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Obama Administration Pushes Congress on Highway Funding

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The United States Highway Trust Fund is a transportation fund set up by the government. The fund comes from the federal fuel tax income which covers both gasoline and diesel fuels. It is mainly used to fund road (re)construction and maintenance. It also supports some public transportation projects. Now the problem is that the funding contract is going to end in this September, while the actual money in the fund will be gone at the end of August. This is a serious dilemma that is going to affect most of its projects and more importantly, 700,000 jobs. So here is the part where politics comes in. Although the Obama administration is proposing a new bill that will end the business tax break and states will be able to charge tolls on interstates in order to raise money, the Republicans are not happy about it.

The Highway Trust Fund now is supported by a federal tax on gasoline that has not been changed since the ‘90s. It is pretty obvious that cars are becoming increasingly efficient nowadays and they require way less fuel compared to those in the ‘90s. With the inflated cost of maintenance, it would be impossible for the Fund to keep up with the demand. Without going into politics, in order to keep the Trust Fund intact, I think raising the federal tax on fuel is totally necessary even if it is going to boost up the gas price.



  1. Joseph Kimbell
    Joseph Kimbell

    American politics has really messed up public policy surrounding gas taxes. The best way to encourage the purchase of cars with high MPG ratings is through making gas more expensive. However, politicians have turned gas prices into a political animal that has gotten out of control. Adding taxes to gasoline is political poison at the moment. In fact, many presidential candidates run on a platform that includes lowering gas prices, which theoretically they shouldn’t be responsible for at all. New Gingrich, for instance, ran on a promise of $2.00 gasoline. The U.S. is going to have to address this problem soon or we will never see the end of gas guzzlers.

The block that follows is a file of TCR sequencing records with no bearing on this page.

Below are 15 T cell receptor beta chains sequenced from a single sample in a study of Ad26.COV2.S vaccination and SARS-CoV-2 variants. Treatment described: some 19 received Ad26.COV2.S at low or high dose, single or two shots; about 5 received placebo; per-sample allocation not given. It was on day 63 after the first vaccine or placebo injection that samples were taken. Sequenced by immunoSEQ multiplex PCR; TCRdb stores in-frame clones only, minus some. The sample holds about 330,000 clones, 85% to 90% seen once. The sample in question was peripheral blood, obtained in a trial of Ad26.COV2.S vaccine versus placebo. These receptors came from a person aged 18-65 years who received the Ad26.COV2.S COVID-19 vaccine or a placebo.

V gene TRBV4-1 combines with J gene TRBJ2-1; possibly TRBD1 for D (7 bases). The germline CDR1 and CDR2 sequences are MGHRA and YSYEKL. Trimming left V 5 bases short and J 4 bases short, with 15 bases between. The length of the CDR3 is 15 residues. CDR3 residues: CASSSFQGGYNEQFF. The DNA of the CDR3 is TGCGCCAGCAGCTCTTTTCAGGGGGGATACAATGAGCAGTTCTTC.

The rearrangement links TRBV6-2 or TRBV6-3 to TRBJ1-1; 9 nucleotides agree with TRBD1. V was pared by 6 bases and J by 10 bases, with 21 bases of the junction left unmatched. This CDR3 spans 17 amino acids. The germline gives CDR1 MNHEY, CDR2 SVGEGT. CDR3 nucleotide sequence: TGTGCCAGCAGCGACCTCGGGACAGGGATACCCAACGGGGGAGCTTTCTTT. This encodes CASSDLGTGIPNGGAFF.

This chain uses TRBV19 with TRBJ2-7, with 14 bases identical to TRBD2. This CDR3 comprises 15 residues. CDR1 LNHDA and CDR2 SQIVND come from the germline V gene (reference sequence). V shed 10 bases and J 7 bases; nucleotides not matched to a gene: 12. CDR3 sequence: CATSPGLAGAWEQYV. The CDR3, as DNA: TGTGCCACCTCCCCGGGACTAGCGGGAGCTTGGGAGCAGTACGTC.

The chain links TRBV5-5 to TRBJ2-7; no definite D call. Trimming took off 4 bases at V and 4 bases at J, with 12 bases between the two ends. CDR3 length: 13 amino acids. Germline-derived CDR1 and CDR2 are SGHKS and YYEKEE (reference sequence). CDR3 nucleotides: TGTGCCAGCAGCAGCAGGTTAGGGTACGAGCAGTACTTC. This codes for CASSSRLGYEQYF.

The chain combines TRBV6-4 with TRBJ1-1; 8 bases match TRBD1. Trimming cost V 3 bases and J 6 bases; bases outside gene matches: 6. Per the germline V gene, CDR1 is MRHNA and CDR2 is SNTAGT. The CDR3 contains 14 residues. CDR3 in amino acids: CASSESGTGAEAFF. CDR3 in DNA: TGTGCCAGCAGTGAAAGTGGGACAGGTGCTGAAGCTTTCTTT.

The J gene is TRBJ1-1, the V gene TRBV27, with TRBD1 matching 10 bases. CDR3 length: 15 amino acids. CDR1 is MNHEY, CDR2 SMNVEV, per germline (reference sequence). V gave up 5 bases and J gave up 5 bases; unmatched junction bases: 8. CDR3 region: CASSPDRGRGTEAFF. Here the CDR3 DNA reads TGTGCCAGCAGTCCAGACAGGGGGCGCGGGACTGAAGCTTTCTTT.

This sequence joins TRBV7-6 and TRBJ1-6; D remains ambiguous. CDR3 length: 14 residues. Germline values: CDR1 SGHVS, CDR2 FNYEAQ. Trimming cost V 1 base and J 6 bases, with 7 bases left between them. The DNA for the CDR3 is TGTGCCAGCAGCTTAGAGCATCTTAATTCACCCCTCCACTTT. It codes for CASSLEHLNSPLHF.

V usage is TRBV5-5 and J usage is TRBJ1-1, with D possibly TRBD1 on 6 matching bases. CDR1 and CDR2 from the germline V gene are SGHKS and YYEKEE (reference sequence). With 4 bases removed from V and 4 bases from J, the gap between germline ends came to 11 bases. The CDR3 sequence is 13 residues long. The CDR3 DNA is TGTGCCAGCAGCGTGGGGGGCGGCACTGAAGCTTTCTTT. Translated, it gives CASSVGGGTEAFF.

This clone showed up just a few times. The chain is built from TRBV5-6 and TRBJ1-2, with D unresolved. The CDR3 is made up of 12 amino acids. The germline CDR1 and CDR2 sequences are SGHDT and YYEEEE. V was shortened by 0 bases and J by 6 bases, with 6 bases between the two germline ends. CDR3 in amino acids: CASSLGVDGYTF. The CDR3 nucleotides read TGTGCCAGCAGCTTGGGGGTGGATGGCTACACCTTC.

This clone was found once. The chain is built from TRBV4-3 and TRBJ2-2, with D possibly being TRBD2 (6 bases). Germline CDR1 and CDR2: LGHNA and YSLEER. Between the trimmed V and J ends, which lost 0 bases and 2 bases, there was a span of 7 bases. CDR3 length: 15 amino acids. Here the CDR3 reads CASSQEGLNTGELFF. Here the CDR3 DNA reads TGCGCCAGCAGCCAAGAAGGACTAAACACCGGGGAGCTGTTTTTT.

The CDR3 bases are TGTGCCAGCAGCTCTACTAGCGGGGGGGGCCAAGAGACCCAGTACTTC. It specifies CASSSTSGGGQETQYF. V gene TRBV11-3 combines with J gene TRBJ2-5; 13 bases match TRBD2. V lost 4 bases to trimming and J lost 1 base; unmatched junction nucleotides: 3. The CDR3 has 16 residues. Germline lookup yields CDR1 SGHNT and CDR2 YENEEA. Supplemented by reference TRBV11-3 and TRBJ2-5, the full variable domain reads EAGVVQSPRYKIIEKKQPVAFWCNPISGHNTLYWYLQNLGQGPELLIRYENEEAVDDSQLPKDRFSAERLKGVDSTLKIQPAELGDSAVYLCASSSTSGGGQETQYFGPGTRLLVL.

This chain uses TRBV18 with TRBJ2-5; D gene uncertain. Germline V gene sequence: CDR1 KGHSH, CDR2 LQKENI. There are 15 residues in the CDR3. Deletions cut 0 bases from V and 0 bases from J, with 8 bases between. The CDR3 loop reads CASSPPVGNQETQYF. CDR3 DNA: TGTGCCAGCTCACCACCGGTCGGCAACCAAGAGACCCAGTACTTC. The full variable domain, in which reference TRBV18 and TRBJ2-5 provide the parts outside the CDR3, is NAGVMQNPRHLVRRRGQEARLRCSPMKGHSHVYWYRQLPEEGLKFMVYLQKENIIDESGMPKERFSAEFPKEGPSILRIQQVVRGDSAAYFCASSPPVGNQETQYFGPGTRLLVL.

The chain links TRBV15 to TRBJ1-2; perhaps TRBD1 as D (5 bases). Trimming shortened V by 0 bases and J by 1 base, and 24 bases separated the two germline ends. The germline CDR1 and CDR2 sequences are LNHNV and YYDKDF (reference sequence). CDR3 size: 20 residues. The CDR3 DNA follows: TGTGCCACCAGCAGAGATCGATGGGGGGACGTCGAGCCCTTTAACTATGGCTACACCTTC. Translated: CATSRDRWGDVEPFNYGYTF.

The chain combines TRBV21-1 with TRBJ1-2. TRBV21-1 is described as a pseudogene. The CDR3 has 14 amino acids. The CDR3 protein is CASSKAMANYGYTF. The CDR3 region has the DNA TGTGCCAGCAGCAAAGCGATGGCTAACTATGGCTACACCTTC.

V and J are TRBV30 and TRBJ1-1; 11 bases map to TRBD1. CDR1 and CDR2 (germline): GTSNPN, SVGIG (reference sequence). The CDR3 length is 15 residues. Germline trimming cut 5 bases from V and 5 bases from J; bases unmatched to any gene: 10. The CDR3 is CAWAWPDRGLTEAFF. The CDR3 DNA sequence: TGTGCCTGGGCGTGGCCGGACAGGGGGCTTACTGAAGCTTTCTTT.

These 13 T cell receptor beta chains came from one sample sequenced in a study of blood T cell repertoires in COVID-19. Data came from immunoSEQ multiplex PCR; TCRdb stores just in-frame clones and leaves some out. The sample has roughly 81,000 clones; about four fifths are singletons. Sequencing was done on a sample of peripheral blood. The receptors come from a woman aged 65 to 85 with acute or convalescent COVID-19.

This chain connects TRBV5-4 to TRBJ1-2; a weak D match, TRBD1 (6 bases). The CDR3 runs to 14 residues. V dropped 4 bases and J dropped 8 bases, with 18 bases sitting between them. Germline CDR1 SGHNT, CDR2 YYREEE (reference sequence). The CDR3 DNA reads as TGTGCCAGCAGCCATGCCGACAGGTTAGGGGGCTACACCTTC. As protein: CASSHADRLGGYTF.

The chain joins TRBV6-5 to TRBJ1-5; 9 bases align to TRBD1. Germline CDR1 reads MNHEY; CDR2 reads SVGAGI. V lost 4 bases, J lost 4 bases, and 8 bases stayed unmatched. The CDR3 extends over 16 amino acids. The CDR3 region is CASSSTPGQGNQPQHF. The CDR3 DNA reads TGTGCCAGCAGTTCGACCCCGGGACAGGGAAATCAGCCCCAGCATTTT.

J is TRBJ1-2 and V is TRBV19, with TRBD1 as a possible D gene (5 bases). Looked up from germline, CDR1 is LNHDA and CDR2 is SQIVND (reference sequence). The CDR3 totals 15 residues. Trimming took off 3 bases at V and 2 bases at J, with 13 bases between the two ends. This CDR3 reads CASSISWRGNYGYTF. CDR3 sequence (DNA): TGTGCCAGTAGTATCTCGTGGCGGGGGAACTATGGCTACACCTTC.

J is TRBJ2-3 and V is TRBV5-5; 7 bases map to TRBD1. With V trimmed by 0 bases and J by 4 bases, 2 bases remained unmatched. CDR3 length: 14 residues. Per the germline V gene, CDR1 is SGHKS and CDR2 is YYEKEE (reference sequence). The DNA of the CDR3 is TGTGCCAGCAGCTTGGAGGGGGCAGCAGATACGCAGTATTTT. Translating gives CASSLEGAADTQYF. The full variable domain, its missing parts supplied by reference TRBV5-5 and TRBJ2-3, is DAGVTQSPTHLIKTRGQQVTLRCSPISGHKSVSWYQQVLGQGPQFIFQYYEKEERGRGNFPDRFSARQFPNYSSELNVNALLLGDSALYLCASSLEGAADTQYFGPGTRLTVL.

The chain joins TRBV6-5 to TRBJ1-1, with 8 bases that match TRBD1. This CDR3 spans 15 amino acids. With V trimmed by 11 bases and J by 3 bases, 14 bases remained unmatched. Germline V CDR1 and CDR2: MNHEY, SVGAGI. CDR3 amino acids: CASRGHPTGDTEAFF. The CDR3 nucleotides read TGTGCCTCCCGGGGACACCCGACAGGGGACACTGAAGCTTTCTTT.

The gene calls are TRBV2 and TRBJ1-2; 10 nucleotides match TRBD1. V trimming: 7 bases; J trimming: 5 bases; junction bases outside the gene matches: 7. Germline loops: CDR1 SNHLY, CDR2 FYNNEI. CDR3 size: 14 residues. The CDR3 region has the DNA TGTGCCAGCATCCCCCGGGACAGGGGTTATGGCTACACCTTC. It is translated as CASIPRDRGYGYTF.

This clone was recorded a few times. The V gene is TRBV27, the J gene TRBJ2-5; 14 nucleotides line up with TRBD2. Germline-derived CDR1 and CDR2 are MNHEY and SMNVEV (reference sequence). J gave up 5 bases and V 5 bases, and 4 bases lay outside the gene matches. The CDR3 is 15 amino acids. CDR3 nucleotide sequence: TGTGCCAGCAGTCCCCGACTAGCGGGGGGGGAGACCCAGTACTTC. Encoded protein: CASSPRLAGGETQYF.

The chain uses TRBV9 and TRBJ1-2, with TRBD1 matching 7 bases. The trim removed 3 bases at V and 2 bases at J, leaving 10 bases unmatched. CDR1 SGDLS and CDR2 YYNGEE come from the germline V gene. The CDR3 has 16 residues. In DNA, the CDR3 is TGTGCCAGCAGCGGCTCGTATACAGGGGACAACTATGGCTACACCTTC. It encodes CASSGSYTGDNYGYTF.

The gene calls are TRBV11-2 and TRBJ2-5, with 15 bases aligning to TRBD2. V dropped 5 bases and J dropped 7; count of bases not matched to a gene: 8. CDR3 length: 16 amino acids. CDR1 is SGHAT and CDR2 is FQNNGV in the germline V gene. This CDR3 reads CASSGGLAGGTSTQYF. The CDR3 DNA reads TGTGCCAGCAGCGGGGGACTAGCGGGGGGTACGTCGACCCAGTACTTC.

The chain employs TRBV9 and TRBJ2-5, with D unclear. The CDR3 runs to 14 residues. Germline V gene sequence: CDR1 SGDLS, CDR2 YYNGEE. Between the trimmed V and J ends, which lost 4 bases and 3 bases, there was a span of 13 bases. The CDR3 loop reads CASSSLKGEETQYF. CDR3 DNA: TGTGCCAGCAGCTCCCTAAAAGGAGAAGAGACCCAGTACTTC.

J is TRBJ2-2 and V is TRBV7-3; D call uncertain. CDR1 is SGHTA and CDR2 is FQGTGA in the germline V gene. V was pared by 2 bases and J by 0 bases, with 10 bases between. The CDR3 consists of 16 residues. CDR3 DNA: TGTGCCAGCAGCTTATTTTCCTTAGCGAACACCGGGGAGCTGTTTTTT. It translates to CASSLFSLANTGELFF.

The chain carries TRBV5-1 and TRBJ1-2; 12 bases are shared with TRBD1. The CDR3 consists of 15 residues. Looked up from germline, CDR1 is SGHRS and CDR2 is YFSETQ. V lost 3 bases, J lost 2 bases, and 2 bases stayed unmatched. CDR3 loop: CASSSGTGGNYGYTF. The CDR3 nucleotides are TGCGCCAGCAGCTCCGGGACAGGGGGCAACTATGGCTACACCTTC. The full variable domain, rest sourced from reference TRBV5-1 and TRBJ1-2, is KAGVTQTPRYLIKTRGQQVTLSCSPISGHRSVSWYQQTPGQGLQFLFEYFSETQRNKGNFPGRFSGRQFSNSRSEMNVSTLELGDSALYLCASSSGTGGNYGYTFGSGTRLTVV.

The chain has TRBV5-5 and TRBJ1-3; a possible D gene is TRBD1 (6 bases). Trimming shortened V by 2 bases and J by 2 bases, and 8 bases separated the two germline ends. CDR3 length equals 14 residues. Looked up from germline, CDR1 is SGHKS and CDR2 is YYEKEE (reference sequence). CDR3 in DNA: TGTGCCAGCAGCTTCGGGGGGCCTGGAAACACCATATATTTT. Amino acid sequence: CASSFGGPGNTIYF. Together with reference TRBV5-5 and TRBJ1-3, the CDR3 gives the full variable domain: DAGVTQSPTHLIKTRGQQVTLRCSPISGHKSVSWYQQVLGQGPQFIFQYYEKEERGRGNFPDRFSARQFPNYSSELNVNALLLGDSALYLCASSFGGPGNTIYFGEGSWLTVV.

May 14, 2014
  2. Michael Barry
    Michael Barry

    I think it seems like it would be a lot easier to either get rid of the gas taxes or just use them for something more directly related to fuel, like the exploration for alternative energy sources. Roads could charge toles and use that funding for new roads, and this would help avoid all the bureaucracy.

    May 14, 2014
    • Tolls don’t work, they discourage driving, and as a network externality, the benefits come from having a bigger and faster system, not one that leads people to game things. Now rather than tolls, a tax on CO2 output or miles driven or … all have problems. So let me propose you do a paper on road financing in various countries, does it make sense to tie roads to vehicles or driving, or is that merely a political expediency that is perhaps US-specific?

      May 19, 2014
  3. Jier Qiu
    Jier Qiu

    To Michael, getting rid of fuel taxes would make oil company very happy. No tax means higher demand, and the oil price would rather go up. All the extra profit goes directly into the pockets of the big oil companies. The problem here is that the Fund needs more money. Looking for alternatives would work out for a higher gas tax but that would take a longer time period. Imagine if the Fund dries out next year and all of the interstate would be unmaintained for a whole year.

    May 15, 2014
    • reed

      If the government were to get out of the oil game, hopefully they would also eliminate all of the subsidies to the oil companies, which would at minimum cancel out the benefits of the reduced consumer taxes.

      May 15, 2014
  4. Kade Kenlon
    Kade Kenlon

    Perhaps it is time to consider a more durable type of material for cars to drive on. It seems every time we drive on the interstate we run into some sort of construction. Although asphalt is relatively easy to lay down, it lasts for only about 10 years. Concrete for example lasts for 50 years but it is tough to replace.

    May 16, 2014
    • And no one foresaw the sheer quantity of truck traffic we have today, way up from as recently as 1980 relative to GDP and other metrics.

      May 19, 2014

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